Fuelling the White House?


BUSINESS:Private Empire: ExxonMobil and American Power, By Steve Coll, Allen Lane, 685pp. £25

THIS IS A HUGE, thoroughly researched book about one of the largest US oil companies. It describes how Exxon was hived off from John D Rockefeller’s Standard Oil monopoly in 1911 and how it later merged with Mobil in an $81 billion deal. ExxonMobil is one of the biggest companies in the world, bigger than many national economies. It makes a profit of about $30 billion a year, and its chief executive is paid about $30 million. It employs more than 80,000 people around the globe. The last chief executive to retire, in 2005, was given a package of $400 million. The company’s top executives work in huge, plush offices known as the God Pod, and they can use any of nine corporate jets for any purpose they see fit.

The book begins with the Exxon Valdez oil spill, in the Gulf of Alaska in 1989, and ExxonMobil’s tightening up of its systems and regulations in the wake of that disaster. Other disasters are detailed dramatically, including the appalling leak in Jackson, Maryland, in 2006 and the subsequent litigation. Mention is also made of the more recent leak in the Gulf of Mexico: the culprit there was BP, not ExxonMobil, but the author points out that the difficulty in plugging that leak was caused in part by unstable cement provided by Halliburton, an oil-related company in which Dick Cheney had interests.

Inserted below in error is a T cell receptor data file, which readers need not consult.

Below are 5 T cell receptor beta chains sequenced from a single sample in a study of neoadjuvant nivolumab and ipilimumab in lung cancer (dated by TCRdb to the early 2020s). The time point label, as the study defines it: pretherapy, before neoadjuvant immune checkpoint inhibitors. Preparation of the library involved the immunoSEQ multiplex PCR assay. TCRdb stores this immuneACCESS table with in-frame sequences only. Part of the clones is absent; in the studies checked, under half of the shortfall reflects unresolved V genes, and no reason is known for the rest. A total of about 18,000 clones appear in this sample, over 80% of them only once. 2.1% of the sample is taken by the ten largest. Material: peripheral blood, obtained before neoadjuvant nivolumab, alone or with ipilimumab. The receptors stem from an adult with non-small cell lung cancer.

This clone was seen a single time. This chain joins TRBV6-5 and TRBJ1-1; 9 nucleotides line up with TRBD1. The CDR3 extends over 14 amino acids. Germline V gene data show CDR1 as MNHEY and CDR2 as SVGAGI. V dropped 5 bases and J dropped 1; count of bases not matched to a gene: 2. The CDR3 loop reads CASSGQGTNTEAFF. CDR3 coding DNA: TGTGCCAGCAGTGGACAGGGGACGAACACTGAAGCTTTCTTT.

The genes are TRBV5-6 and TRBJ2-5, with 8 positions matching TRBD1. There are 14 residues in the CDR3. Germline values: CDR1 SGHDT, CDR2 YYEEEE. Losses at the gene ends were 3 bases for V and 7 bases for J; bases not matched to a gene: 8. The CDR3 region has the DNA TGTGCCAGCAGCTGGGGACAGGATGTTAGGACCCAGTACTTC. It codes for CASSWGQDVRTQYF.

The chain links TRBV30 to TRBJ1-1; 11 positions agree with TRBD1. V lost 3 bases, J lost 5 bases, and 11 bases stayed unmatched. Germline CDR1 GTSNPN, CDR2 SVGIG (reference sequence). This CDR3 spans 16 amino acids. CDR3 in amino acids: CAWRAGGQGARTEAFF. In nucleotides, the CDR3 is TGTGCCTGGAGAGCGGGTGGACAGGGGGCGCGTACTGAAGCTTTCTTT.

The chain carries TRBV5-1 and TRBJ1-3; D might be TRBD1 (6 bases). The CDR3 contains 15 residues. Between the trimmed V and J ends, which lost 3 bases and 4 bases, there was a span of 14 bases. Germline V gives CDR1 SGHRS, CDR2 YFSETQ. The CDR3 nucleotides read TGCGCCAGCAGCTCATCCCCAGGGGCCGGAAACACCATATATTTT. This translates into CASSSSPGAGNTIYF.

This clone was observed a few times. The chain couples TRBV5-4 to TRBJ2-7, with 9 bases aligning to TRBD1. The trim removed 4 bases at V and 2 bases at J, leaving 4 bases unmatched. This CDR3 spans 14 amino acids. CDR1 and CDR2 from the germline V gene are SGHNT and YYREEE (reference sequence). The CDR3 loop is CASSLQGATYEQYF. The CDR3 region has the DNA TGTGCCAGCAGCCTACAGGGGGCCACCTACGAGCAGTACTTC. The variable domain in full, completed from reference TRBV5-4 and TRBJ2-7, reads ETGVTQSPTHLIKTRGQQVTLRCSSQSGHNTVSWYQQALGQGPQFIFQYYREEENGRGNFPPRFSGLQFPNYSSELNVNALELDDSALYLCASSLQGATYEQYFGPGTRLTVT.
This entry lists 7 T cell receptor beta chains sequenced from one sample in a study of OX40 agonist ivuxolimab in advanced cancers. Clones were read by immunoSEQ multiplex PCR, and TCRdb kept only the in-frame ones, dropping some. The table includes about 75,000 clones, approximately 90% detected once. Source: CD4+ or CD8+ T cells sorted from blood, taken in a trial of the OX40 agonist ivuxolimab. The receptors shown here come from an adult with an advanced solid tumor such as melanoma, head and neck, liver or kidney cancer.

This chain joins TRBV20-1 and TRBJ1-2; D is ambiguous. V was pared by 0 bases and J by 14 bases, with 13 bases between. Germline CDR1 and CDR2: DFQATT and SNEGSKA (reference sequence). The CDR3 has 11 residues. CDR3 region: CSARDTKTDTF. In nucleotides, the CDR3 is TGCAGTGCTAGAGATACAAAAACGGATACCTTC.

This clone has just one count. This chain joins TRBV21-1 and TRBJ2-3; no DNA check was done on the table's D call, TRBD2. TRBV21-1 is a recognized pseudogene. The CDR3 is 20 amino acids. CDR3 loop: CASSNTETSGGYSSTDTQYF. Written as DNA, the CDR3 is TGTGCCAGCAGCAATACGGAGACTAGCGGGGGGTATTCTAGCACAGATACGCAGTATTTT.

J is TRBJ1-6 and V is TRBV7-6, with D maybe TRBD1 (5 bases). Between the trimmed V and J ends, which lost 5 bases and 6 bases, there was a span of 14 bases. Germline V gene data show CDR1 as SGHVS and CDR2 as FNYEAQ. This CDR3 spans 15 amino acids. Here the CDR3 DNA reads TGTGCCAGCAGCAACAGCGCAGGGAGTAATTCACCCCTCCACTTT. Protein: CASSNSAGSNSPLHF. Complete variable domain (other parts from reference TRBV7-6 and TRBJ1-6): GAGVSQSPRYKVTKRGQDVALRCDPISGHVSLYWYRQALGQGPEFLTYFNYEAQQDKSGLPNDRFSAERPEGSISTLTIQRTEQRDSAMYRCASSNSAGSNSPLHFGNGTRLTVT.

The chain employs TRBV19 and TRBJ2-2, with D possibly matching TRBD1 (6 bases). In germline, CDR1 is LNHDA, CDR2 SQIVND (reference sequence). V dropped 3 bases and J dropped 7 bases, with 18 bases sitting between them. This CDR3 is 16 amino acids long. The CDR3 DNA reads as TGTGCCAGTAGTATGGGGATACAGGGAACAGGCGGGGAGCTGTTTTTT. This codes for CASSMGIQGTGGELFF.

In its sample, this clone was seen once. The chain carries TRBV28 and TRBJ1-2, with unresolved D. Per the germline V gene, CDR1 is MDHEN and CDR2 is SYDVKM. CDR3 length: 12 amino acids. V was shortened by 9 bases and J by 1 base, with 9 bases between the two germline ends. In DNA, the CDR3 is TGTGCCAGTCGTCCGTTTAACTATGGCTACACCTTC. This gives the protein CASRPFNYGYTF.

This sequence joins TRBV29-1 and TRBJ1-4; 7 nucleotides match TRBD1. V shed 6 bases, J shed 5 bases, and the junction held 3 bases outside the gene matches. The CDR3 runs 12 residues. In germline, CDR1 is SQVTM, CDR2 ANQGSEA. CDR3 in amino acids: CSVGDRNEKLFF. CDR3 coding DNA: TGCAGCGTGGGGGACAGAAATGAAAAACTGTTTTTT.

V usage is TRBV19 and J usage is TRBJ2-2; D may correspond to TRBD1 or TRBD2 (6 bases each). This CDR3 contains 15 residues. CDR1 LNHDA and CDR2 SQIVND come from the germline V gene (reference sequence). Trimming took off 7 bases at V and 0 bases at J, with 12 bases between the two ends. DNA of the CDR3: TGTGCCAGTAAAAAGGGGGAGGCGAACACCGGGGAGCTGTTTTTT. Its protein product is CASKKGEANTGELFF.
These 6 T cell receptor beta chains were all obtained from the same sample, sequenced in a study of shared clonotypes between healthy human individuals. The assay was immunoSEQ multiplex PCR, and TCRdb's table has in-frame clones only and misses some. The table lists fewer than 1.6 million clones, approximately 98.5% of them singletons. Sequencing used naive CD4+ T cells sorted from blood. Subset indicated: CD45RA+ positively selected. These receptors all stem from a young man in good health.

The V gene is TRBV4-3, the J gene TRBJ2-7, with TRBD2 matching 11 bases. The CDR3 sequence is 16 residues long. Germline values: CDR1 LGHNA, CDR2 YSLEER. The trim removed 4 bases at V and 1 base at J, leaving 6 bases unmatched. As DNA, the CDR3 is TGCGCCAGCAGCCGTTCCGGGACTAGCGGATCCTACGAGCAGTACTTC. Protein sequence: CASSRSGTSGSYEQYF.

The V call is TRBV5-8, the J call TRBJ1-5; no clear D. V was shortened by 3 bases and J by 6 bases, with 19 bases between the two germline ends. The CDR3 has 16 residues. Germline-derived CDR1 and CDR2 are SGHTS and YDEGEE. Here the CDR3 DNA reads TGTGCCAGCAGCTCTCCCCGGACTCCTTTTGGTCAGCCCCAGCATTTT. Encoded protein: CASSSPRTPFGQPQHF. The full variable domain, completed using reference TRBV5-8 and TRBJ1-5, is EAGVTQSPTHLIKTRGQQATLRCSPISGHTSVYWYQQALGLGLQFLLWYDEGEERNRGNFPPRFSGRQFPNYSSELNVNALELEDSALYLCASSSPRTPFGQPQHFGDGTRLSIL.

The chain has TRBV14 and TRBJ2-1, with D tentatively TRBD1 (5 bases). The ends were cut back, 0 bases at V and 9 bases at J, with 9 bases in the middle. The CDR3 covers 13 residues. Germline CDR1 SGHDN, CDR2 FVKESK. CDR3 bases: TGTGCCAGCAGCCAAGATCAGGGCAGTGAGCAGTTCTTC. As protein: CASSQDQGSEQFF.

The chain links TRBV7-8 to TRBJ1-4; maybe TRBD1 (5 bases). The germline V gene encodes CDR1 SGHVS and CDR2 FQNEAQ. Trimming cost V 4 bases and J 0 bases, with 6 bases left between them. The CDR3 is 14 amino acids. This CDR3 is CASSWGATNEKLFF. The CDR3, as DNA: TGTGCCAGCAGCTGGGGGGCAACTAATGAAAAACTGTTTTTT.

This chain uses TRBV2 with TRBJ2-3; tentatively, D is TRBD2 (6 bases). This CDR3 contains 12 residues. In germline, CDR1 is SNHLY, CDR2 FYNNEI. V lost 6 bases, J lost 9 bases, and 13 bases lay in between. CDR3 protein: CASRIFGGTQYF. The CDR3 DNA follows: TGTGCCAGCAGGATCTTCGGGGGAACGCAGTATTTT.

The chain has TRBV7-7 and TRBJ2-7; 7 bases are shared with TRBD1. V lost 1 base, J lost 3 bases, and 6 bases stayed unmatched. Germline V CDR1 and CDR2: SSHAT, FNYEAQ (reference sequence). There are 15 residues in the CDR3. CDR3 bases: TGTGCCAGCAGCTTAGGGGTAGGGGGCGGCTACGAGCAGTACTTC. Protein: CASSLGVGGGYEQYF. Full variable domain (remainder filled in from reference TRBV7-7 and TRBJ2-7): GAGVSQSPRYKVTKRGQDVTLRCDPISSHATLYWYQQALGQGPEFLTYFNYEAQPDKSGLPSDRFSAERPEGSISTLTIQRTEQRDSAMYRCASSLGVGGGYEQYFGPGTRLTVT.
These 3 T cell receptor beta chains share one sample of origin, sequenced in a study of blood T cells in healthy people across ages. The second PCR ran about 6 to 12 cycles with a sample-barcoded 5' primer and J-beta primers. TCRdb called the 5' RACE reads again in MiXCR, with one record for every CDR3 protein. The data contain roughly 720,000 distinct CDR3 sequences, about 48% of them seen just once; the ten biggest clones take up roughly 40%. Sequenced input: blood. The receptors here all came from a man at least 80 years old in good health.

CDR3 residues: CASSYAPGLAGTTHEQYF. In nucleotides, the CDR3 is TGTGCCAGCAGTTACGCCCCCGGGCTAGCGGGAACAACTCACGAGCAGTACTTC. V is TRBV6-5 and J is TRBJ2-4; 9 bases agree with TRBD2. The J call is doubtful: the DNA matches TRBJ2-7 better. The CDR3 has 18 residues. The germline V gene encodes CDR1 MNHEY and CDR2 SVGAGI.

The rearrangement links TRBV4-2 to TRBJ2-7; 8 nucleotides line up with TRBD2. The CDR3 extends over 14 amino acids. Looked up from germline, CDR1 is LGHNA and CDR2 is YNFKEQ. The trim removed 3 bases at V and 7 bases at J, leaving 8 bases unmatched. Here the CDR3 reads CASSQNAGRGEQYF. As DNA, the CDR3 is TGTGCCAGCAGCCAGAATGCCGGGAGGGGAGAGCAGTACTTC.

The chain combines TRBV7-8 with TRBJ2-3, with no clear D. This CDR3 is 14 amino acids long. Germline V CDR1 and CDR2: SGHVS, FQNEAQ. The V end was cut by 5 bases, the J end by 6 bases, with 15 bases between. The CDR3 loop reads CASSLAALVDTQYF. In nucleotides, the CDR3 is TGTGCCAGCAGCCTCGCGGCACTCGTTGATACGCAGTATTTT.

Lee Raymond was chief executive of ExxonMobil until 2005, when he was replaced by Rex Tillerson. The former denied global warming and objected to the Kyoto Protocol. Popular opinion forced his successor to accept the existence of some aspects of climate change; he was, latterly, in favour of carbon taxes rather than the alternative of caps and carbon-trading.

Both men scoffed at the idea that the world was running out of fossil fuels. They paid lip service to the notion of renewable sources of energy. But in private Tillerson referred to ethanol and biofuels as “moonshine”. It is not clear which side of that debate the author of this book is on. He seems to suggest that liquefied gas, coal, tar sands and fracking have given the extractive industries a new lease of life.

Both chief executives were well connected in Washington DC, interacting with both Bush presidents, Dick Cheney, Halliburton and, occasionally, the CIA. US embassies were also at their disposal. ExxonMobil clearly had the support of the US government, if only because of balance-of-payments considerations. Steve Coll says nothing specific about money and favours being exchanged. In 2010, however, the US supreme court reaffirmed the freedom of corporations to fund “political advocacy”!

The recurring dominant concerns of ExxonMobil were twofold. The first was to keep the return on capital employed as high as possible. The second was “reserve replacement”, meaning that new discoveries should at least replace the volume of oil that had been pumped the preceding year.